Personal Insolvency

Criteria for personal insolvency agreements (PIA )

To be eligible for a PIA, you must be insolvent but you must still remain outside the qualification criteria of a Part 9 Debt Agreement.

In order to be applicable for a Part 10 personal insolvency agreement you must meet the following criteria:

  • Must not have proposed another Personal Insolvency Agreement, Part 9 debt agreement or bankruptcy in the 6 months prior to your application of a personal insolvency agreement.
  • You must have unsecured debts that are in excess of $95,386.20, if you’re debts are less than this then you should be looking into a Part 9 debt agreement rather than a Personal Insolvency agreement.
  • You must have equity in assets in excess of $95,386.20, this would be in property, cars, etc. If you do not have assets to this value, then a personal insolvency agreement is not appropriate for you, and again you should consider a Part 9 debt agreement instead.
  • You must be either self-employed or working for someone else. If you are unemployed then you are not eligible for a personal insolvency agreement.
  • Your regular annual income before must be more than $71,539.65, but may not exceed $96,731. If you earn less than this the threshold for a part 9 debt agreement is $70,898.10, as long as your annual income is below this then you are eligible for the part 9 debt agreement.
  • You need to be an Australian Resident or have a business connection with Australia.
  • The majority of creditors and those lenders who hold at least 75% of your overall debts must be in agreement in order to accept your insolvency proposal.
  • If any of the above applies to your situation, you may be eligible for a Personal Insolvency Agreement. If not then either a part 9 debt agreement or bankruptcy may be applicable to you.


Risks Associated with a PIA

There are a number of risks that must be understood when considering whether or not to proceed with a Personal Insolvency Agreement. The first you should do is to speak to your major creditors before you start the process and try to ascertain whether they are likely to accept a Personal insolvency agreement – if they all decline, then bankruptcy may be your only remaining option.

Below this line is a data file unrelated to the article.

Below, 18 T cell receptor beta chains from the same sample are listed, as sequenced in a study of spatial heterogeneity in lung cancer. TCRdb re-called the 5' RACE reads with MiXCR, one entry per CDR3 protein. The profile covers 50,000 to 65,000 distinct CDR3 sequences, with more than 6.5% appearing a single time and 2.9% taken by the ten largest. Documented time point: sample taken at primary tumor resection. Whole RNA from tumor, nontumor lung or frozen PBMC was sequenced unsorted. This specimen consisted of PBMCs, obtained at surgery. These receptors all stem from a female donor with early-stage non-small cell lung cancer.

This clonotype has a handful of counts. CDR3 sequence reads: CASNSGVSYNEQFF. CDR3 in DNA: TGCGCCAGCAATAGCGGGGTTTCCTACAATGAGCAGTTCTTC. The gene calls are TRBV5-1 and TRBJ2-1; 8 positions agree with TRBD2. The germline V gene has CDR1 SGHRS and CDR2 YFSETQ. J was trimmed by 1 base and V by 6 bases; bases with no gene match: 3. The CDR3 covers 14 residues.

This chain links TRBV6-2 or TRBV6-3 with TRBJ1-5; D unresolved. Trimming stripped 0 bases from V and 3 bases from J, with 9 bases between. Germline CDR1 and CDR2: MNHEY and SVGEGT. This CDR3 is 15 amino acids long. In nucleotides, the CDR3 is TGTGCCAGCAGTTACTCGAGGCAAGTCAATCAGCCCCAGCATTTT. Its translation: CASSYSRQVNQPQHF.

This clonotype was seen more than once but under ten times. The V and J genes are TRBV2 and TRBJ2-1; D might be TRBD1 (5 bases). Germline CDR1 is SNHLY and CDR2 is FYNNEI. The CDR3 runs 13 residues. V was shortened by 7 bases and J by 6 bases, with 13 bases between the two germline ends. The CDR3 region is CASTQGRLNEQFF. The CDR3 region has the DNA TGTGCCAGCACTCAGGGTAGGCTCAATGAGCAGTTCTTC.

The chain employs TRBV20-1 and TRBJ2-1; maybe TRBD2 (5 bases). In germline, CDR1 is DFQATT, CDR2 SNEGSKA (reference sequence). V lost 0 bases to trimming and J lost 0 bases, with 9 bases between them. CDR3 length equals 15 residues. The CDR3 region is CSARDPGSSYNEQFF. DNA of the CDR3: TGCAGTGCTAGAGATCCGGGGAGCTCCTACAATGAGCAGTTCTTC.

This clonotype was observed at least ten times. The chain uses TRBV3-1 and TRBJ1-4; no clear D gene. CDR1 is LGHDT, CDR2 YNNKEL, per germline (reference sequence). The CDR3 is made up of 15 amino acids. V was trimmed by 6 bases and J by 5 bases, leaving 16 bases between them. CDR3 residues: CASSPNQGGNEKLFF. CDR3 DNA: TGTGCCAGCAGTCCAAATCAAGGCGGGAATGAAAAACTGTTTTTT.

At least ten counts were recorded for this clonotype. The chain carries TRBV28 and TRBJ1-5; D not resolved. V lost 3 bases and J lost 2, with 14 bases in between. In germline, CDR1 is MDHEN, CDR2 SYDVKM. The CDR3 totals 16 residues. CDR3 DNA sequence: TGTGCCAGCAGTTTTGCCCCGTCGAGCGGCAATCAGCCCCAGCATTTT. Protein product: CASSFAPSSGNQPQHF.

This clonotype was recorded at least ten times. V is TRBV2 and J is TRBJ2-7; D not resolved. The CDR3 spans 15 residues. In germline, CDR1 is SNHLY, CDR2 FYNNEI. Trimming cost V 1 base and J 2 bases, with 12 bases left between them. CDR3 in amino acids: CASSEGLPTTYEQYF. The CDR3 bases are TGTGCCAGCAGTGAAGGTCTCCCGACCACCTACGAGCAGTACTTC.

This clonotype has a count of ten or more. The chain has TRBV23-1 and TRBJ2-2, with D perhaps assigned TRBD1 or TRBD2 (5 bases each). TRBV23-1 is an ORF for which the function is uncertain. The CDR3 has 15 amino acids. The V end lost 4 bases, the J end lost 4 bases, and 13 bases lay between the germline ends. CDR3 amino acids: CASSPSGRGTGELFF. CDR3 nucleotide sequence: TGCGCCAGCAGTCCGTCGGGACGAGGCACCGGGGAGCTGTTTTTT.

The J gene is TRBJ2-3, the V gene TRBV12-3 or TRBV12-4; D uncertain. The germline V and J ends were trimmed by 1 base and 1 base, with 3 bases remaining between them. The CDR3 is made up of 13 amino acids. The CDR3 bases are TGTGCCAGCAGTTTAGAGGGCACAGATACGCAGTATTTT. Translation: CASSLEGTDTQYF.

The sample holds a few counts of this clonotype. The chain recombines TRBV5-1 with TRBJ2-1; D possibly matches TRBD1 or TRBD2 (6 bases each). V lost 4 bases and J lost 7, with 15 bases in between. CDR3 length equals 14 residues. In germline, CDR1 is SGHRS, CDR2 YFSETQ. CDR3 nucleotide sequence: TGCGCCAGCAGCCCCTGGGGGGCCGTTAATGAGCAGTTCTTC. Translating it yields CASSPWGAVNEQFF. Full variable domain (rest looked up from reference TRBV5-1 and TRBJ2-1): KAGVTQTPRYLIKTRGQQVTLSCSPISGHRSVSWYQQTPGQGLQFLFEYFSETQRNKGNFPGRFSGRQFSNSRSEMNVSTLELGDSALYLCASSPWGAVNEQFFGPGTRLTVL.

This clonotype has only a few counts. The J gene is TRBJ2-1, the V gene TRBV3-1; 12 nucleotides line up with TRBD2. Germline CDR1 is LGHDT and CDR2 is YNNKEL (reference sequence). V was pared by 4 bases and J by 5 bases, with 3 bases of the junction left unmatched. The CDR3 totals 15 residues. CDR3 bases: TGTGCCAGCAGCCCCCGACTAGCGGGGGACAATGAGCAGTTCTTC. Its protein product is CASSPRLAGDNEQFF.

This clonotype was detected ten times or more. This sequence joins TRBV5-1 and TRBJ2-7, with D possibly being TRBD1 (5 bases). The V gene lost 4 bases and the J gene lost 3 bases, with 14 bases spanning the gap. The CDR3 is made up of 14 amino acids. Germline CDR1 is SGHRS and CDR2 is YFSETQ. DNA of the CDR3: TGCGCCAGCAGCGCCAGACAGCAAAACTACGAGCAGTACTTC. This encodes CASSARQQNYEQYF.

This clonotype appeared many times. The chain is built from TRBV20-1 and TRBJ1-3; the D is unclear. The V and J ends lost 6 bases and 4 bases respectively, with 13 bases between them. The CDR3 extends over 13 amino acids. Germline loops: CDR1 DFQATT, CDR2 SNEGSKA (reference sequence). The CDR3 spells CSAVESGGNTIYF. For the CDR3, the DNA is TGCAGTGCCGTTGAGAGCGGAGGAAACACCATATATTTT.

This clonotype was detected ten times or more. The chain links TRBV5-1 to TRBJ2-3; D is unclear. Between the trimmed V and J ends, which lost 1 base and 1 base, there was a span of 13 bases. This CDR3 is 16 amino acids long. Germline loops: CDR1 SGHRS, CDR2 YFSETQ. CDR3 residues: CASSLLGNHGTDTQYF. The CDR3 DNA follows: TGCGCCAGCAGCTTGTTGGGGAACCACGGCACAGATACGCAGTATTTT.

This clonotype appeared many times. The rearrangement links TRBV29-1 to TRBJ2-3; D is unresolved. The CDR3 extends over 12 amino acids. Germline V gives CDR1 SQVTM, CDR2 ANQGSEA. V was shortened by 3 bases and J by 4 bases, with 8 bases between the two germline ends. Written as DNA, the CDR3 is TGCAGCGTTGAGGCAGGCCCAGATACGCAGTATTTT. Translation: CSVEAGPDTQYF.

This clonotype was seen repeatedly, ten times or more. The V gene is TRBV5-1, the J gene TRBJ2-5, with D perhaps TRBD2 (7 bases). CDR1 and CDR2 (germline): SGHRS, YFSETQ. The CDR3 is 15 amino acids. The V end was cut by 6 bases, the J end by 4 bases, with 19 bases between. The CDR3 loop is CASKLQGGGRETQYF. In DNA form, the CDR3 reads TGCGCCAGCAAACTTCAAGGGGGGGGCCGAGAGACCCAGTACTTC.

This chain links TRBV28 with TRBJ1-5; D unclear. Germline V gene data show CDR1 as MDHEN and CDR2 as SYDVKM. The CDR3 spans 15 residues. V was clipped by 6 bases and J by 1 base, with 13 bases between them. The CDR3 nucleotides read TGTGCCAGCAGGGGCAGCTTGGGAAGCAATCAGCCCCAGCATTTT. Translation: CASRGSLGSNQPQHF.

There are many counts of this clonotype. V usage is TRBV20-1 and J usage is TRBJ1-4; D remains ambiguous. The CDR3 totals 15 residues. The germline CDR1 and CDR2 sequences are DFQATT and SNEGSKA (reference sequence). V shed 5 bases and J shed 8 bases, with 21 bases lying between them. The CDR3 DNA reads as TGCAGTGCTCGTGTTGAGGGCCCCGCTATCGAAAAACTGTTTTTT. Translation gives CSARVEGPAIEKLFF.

To commence with a Personal insolvency agreement you will be asked to sign a 188 Authority. You must understand that in signing the 188 Authority is in itself an Act of Bankruptcy, and is a decision that should not be taken lightly.

You may sign the 188 Authority, only to then have your creditors reject your proposal of a personal insolvency agreement. If they reject your proposal they may then take advantage of the fact that you’ve signed the 188 authority, and use it to force you into bankruptcy. If this happens then matters are very much outside your control. Your assets will be seized and sold off to pay the outstanding debts to your creditors. This route leaves you with very few choices and little opportunity to get yourself out of the situation. Once declared bankrupt you will find it impossible to get future credit for at least 5 years. This will make it extremely difficult to regain any assets you may have lost as a result of the bankruptcy, such as property.

In order to avoid bankruptcy it is critical that you have a firm acceptance of a PIA. It is therefore crucial that you put forward the best possible proposal, that creditors will be receptive to. However you should be prepared that in the event that your proposal in not accepted, you may need to declare bankruptcy or attempt to negotiate an informal agreement with your creditors in order to avoid such action.

Once you have signed the 188 Authority it is a done deal and cannot be reversed. Therefore you should very carefully weigh your options before making such life altering decisions.

Bankruptcy is much more of a restriction to your life and financial situation, as it leaves you with no control over your finances or assets. You may be required to pay your creditors more under a personal insolvency agreement as compared to bankruptcy. With this in mind it might be of financial benefit to you to declare bankruptcy over entering into a personal insolvency agreement.

For example, if your asset worth is a property worth $120,000 and your debt is $150,000, under a Personal insolvency agreement you would have to pay $2,500 dollars over 5 years to clear the entirety of the debt. Your creditors may write off some of the debt for you if you pay the bulk, but that is what you would pay to clear 100% of the debt owed. In this situation, as long as the creditors are happy with the arrangement and you uphold your end of the deal and maintain the monthly payments, you would keep your $120,000 property.

If you declare bankruptcy then your assets would be seized to pay the debt. Whatever your assets do not cover, you can walk away from, such as is the case with bankruptcy. So your $120,000 property has now paid off your debt. Essentially you are now debt free, but you have lost your property and will be unable to obtain credit for the next 5 years minimum. However, you have essentially only paid $120,000 of your debt. Under your personal insolvency agreement you would have paid the full $150,000.